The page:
......or, rather, subdivision shopping. We have been driving around the city after dinner these past several weeks (with a few ice cream stops for rewards) looking at newer real estate developments. Without looking for actual houses, we are taking the pulse of the subdivisions, seeing how busy the streets are, what the houses look like, how many kids are playing in the middle of the street (you think I joke), are there sidewalks and lights, etc.
The thing is, we want to decide whether to fix up the old rancher and stay here, or buy something with less maintenance and in a quieter area. In the house shopping arena, we have several strikes against us: we have to have a one level house, and not only a one level house, but with a minimum (preferably no) steps to enter the house. We also need to have room for the humongous TV and home theater setup, his computer desk (including surround sound and sub woofer - and here I am satisfied with just a laptop!) and my home office stuff as well as quilting stuff. So we can't easily go smaller than the 1907 square foot ranch we have now.
Actually, if you compare apples to apples with this house and a new 2000 square foot house, you come up short on the new house because of all the walk-in closets, and enormous bathrooms, and sun rooms that seem to sprout in all new construction, all of which eat up room and don't mean a lot to me. Oh, I like a big closet as much as the next girl, but I've seen closets as big as whole rooms. And how big does a bathroom really need to be? Those huge jetted tubs are ho-hum to me. I'm a shower girl. What a waste of space.
I have been combing the MLS and finding new development to tour, and sometimes we just pick a major road and drive, zipping into any interesting side streets. Using that plan, we came upon a townhouse development on the north side of the river that seems to have possibilities.
An aside - where I live, you are either north-of-the-river people or south-of-the-river people. Almost no one I know looks upon them as interchangeable. Darned if I understand why. Where I live, and where this new townhouse development are, seem pretty comparable to me.
Anyway, in this development, there are three three-bedroom townhouses for sale. Two are being sold by the original owners, who only lived there 3 or 4 years (why do people move so much?). The third is the model home and is still owned by the developer. It is technically a townhouse, but it is freestanding, no common walls. A real plus to this former brief apartment-dweller, who was almost driven to distraction by neighbor noise. We're going to look at the model home tomorrow and see if a townhouse is a possible for us. I've peeked in the windows and it's got a killer kitchen, but I'm just not sure if it's big enough.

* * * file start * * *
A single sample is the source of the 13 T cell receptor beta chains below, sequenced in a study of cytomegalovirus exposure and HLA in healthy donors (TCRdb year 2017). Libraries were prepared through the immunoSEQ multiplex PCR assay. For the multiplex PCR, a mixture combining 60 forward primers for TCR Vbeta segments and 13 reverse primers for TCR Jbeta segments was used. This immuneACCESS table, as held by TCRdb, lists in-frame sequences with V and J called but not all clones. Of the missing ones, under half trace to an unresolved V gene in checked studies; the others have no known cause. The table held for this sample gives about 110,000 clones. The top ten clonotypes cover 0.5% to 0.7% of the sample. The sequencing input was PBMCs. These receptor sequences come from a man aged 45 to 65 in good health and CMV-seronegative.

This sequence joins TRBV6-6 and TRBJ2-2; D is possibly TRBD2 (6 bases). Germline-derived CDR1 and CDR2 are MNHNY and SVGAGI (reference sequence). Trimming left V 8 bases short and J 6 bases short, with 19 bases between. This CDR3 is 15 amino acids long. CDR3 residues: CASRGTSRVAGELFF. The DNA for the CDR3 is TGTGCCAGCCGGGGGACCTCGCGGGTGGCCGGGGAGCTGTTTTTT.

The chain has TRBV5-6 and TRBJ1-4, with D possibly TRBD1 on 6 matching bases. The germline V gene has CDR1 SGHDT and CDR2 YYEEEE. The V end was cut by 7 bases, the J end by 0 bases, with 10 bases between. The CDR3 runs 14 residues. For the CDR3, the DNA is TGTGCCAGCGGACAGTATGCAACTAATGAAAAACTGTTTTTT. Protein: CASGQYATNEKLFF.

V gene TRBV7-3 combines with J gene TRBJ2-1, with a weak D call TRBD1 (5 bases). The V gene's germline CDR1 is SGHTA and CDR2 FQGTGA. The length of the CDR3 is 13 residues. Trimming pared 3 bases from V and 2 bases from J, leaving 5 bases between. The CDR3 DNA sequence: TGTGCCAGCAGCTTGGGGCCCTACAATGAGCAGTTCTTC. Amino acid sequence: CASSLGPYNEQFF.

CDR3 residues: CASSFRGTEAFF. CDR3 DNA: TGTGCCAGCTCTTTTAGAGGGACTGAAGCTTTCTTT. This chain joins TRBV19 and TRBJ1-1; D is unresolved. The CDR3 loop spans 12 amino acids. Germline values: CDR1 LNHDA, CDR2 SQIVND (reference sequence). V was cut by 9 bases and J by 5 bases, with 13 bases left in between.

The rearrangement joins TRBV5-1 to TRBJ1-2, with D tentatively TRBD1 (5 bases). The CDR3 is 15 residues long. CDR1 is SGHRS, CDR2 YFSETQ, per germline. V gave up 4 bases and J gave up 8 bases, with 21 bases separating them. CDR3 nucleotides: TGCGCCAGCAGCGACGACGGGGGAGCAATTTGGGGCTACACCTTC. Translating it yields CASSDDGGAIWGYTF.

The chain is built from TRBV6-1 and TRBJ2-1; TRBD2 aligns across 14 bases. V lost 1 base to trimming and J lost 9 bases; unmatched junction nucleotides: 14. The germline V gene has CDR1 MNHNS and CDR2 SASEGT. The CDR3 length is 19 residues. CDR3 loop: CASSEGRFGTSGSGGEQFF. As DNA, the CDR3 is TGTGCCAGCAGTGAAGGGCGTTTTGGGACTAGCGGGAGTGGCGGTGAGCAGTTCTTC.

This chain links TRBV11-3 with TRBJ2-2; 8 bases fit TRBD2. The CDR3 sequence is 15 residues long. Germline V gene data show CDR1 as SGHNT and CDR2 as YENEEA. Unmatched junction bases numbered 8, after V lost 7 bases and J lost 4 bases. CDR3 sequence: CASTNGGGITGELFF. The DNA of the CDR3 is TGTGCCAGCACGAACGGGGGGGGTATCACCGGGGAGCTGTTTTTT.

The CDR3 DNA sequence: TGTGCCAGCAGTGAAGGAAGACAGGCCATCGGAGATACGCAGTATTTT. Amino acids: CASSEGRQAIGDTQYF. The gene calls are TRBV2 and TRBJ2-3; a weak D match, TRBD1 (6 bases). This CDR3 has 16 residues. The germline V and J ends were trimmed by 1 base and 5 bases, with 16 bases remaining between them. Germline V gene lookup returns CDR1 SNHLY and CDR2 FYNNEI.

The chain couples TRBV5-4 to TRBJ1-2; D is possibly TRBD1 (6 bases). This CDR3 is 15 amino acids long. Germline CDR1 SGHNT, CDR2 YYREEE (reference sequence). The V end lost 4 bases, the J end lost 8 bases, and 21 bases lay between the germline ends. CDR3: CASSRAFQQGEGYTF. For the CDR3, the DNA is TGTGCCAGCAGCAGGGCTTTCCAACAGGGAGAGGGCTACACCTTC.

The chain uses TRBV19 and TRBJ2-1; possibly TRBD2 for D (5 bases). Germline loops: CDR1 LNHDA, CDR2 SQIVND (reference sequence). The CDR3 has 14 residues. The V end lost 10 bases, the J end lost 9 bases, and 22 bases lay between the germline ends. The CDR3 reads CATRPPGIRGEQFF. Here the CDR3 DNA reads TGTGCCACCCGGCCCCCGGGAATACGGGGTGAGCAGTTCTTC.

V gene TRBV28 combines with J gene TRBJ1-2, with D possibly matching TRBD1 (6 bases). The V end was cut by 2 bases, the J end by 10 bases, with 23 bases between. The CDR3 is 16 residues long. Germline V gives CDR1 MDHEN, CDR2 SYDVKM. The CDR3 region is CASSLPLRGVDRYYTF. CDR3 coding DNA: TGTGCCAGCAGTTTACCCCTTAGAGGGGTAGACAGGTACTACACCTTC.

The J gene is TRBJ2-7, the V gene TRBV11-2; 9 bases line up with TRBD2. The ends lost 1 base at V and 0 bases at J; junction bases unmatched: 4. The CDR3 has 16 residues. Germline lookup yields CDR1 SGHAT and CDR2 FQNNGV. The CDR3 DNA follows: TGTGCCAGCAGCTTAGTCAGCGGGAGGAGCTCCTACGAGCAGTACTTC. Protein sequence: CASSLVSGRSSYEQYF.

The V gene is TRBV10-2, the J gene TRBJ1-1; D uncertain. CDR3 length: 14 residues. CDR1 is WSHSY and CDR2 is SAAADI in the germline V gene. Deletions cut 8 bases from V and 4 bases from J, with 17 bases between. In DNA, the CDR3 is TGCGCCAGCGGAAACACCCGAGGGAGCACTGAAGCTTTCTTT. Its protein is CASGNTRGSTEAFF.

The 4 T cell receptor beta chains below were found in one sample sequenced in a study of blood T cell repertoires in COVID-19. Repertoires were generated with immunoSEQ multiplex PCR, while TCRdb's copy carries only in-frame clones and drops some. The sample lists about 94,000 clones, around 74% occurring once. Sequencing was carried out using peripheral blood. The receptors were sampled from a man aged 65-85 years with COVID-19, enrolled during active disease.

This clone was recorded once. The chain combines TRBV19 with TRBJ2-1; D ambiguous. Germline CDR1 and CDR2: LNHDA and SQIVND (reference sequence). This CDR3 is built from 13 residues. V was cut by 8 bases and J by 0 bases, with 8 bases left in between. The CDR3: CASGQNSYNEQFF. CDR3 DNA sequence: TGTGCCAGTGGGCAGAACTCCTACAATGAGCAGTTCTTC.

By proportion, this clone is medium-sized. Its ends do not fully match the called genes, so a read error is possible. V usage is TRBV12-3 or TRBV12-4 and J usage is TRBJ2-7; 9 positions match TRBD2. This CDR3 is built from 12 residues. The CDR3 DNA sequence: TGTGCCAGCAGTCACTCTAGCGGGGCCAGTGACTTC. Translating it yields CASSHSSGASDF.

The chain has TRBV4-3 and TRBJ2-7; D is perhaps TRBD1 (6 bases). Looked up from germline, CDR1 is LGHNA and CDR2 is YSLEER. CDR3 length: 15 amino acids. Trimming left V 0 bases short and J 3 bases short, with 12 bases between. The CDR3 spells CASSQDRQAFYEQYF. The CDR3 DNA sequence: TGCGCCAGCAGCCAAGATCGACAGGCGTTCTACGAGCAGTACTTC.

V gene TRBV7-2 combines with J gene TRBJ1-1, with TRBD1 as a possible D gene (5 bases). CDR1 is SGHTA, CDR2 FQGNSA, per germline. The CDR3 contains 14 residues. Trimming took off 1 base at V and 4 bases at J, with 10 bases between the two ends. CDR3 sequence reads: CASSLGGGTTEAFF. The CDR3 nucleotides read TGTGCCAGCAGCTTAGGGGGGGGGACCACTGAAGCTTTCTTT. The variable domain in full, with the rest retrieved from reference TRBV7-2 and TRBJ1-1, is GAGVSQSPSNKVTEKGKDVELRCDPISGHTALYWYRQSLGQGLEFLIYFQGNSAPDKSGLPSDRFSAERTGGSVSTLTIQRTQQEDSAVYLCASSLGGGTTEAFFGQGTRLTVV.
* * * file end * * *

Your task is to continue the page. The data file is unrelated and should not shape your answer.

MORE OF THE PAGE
There is another possibility. This builder is starting a "garden homes" development up the street from the townhouses, which are all basically free-standing town homes. The HOA takes care of the outside maintenance like at the townhouses. This is a little pricey, but looks like it has real possibilities. I spoke with the real estate lady today and she is going to email me the plot map and house plans (which I haven't received yet because I suspect she's waiting to set eyes on us tomorrow to decide if we're good for the money!). I'm looking forward to seeing the house plans, because this may be just what we need.
If we go the route of fixing up our house and staying here, the only danger is increased noise. Our little metropolis has an airport with only two runways - the one that is in service, and the spare. The main runway is parallel to us and we don't get any noise from air traffic. However, and this is major, when the main runway is out of service for repairs or such, they use the alternate which puts the planes' approach path right over our house. It's loud, even though the airport isn't that close. It's just in our end of town. If they ever decide to use the alternate runway daily, we are screwed.
The upgrades our house will need, such as replacement windows, will ameliorate the noise somewhat, but it's not a good thing. As is it, on Reserve weekends, we get a lot of military air traffic noise; the helicopters are the worst. There is talk that the Reserve is going to relocate their airstrip, but that may only allow the airport to expand here since they won't have to share it with military craft, and that's no improvement.
These are tough decisions. We're going to have to drop major money on this house if we stay. Replacement windows, new driveway, new garage doors, interior painting, carpet, new vanities and flooring in all the bathrooms, a screen porch or somewhere to sit outside that you can reach without descending a precipitous set of concrete stairs with no handrail out the sliding door in the den. Also rework the front steps so we can add a ramp later if we have to. The house is structurally sound, it just needs a lot of cosmetic updating. We painted and re-carpeted when we moved here in 1993; we replaced the kitchen about five years ago, re-roofed and repainted the outside about four years ago; replaced the heat pump last year. After living here fifteen years, everything needs a little brush-up. Not to mention my yellow bedroom, which I liked fifteen years ago, but is wearing on me now. And the wallpaper in the guest room which must go.
Decisions, decisions. This house has been a good one, and I don't want to jump into a situation where I'm seduced by a pretty new facade. Not to worry about my husband in that regard; he absolutely does not allow emotion to influence major purchases. I've seen him drive a car dealer nuts because he refuses to get pulled in by a shiny new vehicle's charms. He's the same with houses, so he is the official voice of sanity!